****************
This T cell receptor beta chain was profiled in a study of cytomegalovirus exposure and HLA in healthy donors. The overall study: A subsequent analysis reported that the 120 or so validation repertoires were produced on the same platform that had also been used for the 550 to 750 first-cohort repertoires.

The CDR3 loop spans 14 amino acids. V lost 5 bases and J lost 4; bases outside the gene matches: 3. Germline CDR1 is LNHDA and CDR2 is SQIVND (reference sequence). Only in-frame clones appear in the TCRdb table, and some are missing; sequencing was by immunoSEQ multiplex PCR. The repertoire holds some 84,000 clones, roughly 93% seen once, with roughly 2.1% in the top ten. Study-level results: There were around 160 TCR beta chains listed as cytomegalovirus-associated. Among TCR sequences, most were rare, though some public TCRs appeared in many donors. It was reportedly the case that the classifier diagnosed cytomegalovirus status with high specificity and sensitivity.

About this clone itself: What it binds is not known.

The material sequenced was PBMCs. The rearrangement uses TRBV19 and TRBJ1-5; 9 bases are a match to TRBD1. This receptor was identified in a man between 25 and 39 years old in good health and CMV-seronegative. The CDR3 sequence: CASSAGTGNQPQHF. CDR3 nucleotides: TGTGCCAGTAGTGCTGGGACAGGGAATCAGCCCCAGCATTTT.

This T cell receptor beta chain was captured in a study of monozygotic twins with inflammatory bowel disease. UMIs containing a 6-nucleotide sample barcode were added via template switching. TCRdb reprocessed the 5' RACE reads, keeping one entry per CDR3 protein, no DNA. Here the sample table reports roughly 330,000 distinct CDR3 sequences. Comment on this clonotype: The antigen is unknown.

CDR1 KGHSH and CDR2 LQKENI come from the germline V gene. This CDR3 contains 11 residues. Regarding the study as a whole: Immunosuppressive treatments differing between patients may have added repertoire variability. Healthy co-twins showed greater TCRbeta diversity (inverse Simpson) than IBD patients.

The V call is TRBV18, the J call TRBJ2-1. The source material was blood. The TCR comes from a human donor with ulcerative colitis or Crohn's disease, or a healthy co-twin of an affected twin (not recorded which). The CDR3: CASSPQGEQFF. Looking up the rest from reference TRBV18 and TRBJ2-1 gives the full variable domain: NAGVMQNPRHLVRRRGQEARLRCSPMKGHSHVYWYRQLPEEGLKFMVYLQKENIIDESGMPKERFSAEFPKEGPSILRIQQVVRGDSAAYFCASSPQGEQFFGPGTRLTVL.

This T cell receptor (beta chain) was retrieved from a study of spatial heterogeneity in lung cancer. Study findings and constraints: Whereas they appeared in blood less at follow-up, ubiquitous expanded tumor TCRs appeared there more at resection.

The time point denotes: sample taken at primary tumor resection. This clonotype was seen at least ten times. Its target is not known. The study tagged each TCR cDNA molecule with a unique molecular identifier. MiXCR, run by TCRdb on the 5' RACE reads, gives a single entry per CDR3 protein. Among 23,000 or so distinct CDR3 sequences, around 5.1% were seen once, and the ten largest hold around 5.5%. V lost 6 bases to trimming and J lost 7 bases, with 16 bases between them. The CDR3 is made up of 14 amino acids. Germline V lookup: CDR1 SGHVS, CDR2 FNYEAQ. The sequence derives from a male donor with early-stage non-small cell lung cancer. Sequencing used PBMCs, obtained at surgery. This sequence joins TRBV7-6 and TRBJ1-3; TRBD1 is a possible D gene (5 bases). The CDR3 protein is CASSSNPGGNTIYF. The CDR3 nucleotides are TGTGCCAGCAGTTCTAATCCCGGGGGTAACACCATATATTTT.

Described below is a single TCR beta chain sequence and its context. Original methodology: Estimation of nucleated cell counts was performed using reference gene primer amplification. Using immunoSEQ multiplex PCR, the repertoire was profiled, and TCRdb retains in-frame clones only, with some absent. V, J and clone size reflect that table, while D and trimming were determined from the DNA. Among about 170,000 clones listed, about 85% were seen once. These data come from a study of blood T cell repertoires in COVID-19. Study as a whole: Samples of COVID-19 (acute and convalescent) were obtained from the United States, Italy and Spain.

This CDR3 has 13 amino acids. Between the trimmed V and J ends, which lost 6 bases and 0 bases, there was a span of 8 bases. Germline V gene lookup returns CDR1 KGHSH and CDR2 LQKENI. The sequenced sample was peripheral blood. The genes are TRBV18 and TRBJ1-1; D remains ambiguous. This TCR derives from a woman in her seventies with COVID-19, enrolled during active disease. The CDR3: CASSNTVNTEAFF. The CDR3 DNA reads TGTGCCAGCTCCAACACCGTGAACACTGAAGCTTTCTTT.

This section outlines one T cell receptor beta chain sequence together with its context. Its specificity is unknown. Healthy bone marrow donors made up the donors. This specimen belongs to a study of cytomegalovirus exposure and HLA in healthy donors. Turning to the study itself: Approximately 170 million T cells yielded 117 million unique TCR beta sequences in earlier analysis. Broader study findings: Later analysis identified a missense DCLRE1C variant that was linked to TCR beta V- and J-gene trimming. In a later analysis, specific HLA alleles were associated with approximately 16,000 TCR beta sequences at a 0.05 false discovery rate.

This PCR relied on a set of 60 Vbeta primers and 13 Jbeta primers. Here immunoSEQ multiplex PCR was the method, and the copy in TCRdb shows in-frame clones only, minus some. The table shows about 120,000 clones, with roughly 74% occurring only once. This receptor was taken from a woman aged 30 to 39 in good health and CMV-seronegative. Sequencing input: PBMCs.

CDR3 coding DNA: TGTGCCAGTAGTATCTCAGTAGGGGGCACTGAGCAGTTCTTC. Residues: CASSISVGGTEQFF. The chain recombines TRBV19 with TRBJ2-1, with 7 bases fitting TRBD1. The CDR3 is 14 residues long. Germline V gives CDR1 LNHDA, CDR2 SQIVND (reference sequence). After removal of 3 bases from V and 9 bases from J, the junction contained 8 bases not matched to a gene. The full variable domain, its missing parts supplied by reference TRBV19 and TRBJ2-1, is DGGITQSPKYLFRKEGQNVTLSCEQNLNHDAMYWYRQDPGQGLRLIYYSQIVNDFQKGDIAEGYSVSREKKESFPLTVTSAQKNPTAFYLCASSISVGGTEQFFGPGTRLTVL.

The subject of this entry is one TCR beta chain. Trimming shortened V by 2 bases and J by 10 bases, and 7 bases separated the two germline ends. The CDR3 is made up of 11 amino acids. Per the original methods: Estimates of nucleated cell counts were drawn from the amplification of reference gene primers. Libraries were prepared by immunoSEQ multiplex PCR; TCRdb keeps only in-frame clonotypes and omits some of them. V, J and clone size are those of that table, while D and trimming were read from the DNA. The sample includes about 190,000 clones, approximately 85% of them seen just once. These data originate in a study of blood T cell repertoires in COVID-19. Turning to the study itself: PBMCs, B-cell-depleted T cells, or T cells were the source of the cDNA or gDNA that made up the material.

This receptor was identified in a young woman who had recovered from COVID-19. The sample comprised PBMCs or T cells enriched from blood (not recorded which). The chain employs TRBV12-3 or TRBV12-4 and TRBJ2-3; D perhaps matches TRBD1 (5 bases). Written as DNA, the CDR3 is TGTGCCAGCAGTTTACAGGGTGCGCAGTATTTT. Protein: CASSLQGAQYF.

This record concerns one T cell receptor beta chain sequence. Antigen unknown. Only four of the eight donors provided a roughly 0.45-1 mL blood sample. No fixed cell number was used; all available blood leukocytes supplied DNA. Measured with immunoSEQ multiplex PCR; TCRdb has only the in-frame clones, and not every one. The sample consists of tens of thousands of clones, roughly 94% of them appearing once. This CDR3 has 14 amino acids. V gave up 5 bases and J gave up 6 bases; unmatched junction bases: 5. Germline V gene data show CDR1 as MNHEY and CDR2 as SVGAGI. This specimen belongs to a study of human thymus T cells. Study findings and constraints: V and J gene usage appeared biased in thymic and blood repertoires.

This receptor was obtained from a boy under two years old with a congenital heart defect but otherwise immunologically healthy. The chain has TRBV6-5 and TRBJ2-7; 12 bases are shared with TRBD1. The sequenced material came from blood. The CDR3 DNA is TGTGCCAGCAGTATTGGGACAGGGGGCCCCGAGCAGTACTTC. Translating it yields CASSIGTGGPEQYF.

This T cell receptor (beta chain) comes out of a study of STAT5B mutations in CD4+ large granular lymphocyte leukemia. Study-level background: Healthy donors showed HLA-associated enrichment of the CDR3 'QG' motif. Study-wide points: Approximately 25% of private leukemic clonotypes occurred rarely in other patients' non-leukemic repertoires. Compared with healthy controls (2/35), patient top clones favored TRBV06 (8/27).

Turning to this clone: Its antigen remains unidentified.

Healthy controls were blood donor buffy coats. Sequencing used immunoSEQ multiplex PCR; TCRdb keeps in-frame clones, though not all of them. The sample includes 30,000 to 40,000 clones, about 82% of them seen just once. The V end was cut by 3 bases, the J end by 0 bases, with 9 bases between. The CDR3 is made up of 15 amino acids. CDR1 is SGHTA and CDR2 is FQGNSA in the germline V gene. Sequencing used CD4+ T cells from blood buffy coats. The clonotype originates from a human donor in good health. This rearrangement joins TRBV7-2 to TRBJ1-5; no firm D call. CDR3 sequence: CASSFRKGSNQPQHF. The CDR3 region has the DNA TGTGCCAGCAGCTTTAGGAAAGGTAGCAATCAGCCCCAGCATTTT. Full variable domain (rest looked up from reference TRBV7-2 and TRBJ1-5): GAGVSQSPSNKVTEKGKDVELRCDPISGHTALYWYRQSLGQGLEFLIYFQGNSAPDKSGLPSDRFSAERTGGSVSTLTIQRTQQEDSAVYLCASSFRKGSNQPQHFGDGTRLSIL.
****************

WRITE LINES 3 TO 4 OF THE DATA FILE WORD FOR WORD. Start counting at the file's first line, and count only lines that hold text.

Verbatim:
About this clone itself: What it binds is not known.

The material sequenced was PBMCs. The rearrangement uses TRBV19 and TRBJ1-5; 9 bases are a match to TRBD1. This receptor was identified in a man between 25 and 39 years old in good health and CMV-seronegative. The CDR3 sequence: CASSAGTGNQPQHF. CDR3 nucleotides: TGTGCCAGTAGTGCTGGGACAGGGAATCAGCCCCAGCATTTT.